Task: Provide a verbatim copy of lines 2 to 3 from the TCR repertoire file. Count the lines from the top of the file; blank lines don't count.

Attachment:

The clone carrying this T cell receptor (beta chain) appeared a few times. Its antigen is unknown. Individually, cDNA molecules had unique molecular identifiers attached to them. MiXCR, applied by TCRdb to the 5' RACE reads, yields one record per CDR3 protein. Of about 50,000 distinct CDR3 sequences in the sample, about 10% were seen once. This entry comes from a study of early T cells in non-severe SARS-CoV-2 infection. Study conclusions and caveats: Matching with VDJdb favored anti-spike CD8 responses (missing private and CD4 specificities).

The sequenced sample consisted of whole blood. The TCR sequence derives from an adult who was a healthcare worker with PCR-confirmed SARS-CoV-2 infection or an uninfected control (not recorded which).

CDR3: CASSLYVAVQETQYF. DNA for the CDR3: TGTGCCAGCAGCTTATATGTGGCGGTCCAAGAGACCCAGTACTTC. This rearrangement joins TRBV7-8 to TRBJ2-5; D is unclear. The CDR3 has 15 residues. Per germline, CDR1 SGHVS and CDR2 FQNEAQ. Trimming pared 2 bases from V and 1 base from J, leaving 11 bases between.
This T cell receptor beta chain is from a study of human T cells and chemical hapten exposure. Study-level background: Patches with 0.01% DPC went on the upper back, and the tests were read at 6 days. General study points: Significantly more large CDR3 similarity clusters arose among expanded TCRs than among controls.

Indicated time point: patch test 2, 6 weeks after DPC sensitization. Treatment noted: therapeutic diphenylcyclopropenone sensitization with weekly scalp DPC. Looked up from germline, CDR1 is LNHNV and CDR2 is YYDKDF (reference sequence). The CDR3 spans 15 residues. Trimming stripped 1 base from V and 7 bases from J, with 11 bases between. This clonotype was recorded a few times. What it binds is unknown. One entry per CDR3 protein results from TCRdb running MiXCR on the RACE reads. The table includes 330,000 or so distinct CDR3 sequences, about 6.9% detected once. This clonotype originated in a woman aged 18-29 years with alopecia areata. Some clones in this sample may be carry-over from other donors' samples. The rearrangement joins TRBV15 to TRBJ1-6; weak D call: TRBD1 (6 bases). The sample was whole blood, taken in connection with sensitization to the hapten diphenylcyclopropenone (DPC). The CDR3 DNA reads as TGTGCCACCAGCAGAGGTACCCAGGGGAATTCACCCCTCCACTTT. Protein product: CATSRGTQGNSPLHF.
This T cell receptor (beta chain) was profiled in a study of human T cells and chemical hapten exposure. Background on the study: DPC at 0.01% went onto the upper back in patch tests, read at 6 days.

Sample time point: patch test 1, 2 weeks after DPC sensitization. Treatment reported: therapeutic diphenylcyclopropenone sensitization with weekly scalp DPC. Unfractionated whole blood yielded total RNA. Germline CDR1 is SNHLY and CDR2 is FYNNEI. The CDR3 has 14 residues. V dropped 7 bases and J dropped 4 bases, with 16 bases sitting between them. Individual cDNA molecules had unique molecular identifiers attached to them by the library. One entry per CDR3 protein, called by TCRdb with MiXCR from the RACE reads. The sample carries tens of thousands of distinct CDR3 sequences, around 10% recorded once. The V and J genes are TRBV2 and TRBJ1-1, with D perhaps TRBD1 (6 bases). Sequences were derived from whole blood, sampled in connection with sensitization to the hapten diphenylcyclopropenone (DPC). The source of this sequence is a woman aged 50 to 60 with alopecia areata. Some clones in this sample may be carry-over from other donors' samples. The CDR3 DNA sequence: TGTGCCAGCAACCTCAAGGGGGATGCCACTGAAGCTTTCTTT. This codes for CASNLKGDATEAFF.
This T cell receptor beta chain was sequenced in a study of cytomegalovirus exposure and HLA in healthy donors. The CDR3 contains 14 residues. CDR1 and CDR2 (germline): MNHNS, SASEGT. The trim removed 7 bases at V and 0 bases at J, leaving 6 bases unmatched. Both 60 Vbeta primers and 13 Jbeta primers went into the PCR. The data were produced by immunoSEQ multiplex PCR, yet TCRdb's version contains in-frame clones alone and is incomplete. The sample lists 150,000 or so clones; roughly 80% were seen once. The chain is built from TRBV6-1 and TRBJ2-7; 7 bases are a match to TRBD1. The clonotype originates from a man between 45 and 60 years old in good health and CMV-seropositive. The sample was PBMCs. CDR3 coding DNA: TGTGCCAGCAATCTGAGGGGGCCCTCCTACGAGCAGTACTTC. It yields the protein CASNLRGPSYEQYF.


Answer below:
The sequenced sample consisted of whole blood. The TCR sequence derives from an adult who was a healthcare worker with PCR-confirmed SARS-CoV-2 infection or an uninfected control (not recorded which).

CDR3: CASSLYVAVQETQYF. DNA for the CDR3: TGTGCCAGCAGCTTATATGTGGCGGTCCAAGAGACCCAGTACTTC. This rearrangement joins TRBV7-8 to TRBJ2-5; D is unclear. The CDR3 has 15 residues. Per germline, CDR1 SGHVS and CDR2 FQNEAQ. Trimming pared 2 bases from V and 1 base from J, leaving 11 bases between.